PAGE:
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Will Kentucky Be the First Abortion Free State?
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Summary: With only one clinic currently allowed to perform abortions in the state of Kentucky, a legal battle may result in the end of that clinic’s abilities to continue providing abortions.

Abortions have decreased across the country over the last few decades with the availability of birth control reducing the need. Most states are also enacting stricter laws restricting abortions.


With the change of governor in Kentucky came a change of abortion views. Gov. Matt Bevin, an “unapologetically pro-life” has created a government atmosphere firmly against abortions. The state’s latest victim may be the E.M.W. Women’s Surgical Center located in Louisville. Bevin has vowed to “end this scourge that is the taking of innocent life” with Kentucky leading the way.

After stopping a new Planned Parenthood clinic built during the previous governor’s reign from performing abortions and then forcing an E.M.W. satellite clinic in Lexington to close down, the Louisville clinic may be next. With help from the American Civil Liberties Union, the clinic has sued the state with a trial set for September.

Rev. Rusty Thomas of Operation Save America, a Dallas-based anti-abortion group set to host their annual national meeting in Louisville this summer, said, “Kentucky literally stands on the verge of marking redemptive history. It could be the first surgically abortion-free state in the United States of America.”

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The E.M.W. clinic was founded in 1981 by Dr. Ernest Marshall. He has performed the abortions at the clinic for the past 37 years. Kentucky had 17 abortion providers in 1978 but now has one. North Dakota, South Dakota, Mississippi, Missouri, West Virginia, and Wyoming are the only other states with just one provider.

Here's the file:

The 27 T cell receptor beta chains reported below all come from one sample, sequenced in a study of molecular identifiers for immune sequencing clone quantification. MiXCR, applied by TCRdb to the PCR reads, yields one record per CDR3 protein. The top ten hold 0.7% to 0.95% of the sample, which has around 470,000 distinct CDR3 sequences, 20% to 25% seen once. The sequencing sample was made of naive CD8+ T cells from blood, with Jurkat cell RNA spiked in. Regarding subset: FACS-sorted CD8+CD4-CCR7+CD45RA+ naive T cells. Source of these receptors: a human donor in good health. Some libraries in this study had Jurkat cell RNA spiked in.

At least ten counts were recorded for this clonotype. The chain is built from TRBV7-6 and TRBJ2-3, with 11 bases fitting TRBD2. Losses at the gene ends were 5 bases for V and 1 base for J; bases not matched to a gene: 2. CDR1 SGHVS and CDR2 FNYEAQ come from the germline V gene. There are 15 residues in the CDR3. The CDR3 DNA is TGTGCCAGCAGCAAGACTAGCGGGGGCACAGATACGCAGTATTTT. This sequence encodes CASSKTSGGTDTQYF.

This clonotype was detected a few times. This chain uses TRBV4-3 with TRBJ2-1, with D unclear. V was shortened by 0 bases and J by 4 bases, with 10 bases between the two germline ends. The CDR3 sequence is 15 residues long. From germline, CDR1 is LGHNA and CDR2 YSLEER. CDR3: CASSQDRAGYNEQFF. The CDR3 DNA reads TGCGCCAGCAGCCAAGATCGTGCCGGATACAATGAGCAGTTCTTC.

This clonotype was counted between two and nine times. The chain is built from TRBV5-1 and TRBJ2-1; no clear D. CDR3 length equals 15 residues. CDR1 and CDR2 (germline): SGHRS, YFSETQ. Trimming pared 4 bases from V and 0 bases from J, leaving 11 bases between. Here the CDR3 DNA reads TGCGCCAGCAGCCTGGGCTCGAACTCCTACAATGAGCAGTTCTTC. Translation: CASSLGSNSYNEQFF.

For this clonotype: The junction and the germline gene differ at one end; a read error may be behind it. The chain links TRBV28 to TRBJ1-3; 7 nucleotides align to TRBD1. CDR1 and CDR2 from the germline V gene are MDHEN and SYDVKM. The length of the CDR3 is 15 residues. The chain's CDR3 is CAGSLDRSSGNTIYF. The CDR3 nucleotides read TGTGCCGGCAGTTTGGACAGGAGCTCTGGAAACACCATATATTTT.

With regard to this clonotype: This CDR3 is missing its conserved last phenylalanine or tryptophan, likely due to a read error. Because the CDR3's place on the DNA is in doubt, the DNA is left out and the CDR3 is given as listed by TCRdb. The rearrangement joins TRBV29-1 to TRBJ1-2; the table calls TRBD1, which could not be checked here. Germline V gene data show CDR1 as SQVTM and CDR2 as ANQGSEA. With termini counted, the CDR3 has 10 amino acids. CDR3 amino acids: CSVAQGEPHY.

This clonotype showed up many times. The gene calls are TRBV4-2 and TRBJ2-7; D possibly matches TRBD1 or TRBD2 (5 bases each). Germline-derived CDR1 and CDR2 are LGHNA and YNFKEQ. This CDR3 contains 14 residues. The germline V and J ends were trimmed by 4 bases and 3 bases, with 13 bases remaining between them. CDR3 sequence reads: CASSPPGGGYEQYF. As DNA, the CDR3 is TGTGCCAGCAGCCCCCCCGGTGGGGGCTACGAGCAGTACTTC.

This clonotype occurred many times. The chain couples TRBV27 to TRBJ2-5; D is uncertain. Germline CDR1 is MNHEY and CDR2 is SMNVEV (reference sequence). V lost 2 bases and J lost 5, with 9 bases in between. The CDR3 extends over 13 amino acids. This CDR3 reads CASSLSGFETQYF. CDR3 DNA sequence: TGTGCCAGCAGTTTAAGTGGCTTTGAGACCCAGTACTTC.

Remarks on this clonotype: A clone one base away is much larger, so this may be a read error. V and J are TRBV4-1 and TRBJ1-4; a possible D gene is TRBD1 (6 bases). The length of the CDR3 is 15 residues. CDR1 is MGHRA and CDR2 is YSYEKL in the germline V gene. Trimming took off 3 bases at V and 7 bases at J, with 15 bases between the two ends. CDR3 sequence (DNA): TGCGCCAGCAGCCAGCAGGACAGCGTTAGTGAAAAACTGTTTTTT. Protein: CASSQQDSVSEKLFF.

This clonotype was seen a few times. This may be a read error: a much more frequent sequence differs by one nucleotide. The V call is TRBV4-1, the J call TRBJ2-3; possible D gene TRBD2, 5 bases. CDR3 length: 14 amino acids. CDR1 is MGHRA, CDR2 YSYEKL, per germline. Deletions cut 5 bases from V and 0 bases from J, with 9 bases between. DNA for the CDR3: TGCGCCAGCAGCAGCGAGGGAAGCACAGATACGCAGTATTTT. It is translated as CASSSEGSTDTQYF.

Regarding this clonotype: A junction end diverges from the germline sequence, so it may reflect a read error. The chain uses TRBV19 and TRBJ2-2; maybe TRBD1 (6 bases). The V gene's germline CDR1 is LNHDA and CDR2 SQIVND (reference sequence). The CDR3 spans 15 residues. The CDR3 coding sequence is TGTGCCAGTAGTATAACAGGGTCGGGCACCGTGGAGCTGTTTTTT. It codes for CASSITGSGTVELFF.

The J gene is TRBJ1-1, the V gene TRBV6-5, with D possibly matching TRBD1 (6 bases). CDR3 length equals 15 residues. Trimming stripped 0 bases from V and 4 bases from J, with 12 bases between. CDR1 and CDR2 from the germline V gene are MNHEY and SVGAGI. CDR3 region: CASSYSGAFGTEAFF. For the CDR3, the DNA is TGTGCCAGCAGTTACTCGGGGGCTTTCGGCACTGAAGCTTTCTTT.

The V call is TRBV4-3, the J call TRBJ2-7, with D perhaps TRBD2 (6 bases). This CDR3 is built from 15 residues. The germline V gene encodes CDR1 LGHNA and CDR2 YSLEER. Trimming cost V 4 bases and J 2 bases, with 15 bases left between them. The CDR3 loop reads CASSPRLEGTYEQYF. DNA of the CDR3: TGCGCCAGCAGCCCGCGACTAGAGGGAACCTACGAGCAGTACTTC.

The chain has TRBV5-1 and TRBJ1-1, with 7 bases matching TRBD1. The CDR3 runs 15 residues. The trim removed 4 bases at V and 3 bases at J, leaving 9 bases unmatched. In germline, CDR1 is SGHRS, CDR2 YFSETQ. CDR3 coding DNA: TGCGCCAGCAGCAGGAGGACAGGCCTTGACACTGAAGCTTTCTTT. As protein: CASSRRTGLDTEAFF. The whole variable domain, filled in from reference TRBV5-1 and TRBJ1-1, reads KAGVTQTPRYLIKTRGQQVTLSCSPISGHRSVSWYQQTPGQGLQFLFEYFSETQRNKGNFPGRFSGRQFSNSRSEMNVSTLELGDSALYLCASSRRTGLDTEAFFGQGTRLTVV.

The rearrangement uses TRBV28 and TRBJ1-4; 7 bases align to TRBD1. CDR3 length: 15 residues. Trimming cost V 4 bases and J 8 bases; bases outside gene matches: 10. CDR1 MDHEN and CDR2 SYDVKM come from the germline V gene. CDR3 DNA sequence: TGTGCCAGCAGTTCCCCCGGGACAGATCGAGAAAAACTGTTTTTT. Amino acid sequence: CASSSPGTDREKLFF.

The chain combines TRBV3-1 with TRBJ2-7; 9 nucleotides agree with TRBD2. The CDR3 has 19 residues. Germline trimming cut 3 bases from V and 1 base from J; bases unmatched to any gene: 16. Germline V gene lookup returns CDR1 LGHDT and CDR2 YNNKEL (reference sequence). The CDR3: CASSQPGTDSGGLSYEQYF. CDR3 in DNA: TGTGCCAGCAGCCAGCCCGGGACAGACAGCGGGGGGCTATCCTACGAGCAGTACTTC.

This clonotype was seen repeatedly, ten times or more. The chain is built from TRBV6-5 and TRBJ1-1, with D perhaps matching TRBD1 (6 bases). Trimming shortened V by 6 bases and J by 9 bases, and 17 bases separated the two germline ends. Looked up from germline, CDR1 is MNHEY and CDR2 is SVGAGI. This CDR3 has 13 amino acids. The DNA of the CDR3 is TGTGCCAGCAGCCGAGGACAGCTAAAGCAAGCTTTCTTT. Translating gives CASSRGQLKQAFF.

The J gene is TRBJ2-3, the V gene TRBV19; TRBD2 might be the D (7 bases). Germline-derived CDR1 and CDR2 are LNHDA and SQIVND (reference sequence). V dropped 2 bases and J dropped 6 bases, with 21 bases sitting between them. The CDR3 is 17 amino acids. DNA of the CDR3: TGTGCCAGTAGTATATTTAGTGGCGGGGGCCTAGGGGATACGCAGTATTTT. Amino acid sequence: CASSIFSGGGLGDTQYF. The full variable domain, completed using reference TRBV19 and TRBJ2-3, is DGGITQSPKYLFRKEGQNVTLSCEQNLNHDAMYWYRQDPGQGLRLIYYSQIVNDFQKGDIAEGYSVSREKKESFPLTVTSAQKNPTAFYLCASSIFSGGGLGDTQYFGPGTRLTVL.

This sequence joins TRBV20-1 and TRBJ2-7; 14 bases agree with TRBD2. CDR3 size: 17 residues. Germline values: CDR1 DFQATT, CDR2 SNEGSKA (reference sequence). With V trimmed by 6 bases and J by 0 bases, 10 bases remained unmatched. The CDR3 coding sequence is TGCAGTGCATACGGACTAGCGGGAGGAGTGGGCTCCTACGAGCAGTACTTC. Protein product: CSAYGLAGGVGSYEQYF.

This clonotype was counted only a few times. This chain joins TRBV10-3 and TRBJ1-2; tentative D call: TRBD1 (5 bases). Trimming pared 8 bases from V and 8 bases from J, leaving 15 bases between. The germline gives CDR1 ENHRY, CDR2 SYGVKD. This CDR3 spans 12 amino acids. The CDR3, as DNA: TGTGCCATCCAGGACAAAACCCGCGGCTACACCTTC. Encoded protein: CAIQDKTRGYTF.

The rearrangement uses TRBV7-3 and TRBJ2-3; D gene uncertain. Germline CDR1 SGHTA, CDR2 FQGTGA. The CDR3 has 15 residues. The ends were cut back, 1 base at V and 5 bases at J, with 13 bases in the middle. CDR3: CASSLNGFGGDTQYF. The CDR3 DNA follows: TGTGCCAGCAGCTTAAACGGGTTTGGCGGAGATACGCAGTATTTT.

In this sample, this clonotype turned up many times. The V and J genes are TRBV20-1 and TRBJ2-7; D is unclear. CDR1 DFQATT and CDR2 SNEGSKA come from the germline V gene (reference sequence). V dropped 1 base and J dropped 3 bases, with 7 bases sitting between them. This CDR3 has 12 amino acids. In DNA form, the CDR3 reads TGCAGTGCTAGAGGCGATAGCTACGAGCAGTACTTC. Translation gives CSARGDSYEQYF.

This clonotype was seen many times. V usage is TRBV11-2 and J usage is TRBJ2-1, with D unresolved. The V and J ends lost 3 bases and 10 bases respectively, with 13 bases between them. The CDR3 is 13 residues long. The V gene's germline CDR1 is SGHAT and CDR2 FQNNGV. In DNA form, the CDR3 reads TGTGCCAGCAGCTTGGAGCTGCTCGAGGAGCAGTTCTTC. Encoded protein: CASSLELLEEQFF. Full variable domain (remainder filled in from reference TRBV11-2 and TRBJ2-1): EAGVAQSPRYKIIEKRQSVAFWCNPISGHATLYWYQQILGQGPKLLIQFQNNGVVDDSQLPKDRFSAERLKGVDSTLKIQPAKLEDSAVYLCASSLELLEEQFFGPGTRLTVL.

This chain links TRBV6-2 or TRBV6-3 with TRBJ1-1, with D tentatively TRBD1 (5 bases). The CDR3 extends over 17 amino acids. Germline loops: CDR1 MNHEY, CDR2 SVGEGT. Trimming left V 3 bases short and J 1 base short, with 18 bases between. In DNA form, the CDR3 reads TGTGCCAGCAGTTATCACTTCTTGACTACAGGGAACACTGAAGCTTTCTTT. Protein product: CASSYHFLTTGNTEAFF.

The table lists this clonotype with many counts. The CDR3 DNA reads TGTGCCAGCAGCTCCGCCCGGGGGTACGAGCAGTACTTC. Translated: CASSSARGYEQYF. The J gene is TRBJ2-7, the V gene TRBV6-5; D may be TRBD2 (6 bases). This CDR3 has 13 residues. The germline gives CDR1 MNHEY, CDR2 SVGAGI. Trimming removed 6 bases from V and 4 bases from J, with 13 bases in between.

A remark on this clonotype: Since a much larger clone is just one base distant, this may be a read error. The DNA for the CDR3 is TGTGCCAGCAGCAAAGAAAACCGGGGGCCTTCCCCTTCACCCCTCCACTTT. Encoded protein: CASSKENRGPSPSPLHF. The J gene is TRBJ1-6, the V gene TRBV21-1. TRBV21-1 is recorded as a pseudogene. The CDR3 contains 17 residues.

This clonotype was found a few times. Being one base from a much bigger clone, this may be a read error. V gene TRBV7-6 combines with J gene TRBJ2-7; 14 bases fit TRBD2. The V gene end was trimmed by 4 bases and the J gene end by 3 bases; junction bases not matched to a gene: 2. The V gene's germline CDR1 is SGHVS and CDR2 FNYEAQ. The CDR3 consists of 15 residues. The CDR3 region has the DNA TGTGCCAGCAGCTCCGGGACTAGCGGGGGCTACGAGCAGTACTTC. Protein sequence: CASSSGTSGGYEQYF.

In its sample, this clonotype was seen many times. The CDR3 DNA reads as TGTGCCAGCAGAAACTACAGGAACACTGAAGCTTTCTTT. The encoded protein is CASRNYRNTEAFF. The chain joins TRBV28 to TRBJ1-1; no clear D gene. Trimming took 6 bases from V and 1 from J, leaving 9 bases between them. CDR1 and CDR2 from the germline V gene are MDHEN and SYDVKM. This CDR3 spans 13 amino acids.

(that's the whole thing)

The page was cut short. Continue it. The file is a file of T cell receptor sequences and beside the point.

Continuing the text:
With a change of federal government leaders, abortion clinics are facing stricter rules nationwide. President Donald Trump immediately passed two new measures upon his inauguration. The first measure bans abortions after 20 weeks into a pregnancy while the other requires doctors to narrate the details of an ultrasound to the patient regardless of whether they want to hear it or not. The ACLU is challenging the ultrasound measure, claiming it violates the First Amendment rights of the doctor.

Elizabeth Nash with the Guttmacher Institute, a nonprofit research organization, tracks abortion legislation in each state. She noted, “Kentucky for a long time was not on the policy radar. Now Kentucky is following the model of Texas and Ohio, where they are adopting restrictions or making it very difficult to keep clinic doors open.”

The Lexington clinic experienced the tight restrictions. They were operating as a physician’s office, which does not require a license to perform abortions, but state inspectors ruled they needed one. As the legal battle dragged on over whether they needed a license or not, the clinic was not allowed to operate until the decision was reached. During that time, without the ability to see patients and earn money and the landlord refusing to renew their lease, the clinic had to close its doors for good.

Kentucky law requires women to receive counseling at least 24 hours before the procedure in person or by video. At the end of every session, the women are asked, “Are you sure this is the right decision for you, and did you reach this decision yourself?”

Mike Janocik, assistant director of the Kentucky to Right Life Association, beamed, “Kentucky is a pro-life state. Abortion providers tend to fly under the radar, especially when they are in administrations favorable to their position, as ours has been for a long time in Kentucky.” It appears that under this new administration, abortion providers will not find acceptance or favorable treatment.

The current struggle the Louisville clinic is facing is the requirement to have access to a hospital in case of emergency. The nearby hospital, University of Louisville Hospital, is a Catholic run organization that does not approve of abortion, thus refuses to sign an agreement with the clinic for that access.

There are two forms of abortion – surgical and medical where the abortion is induced by taking a pill. Do you think that surgical abortions should be limited but that medical abortions should be continued to be allowed? Tell us in the comments below.

To learn more about the restrictions of abortions recently, read these articles:




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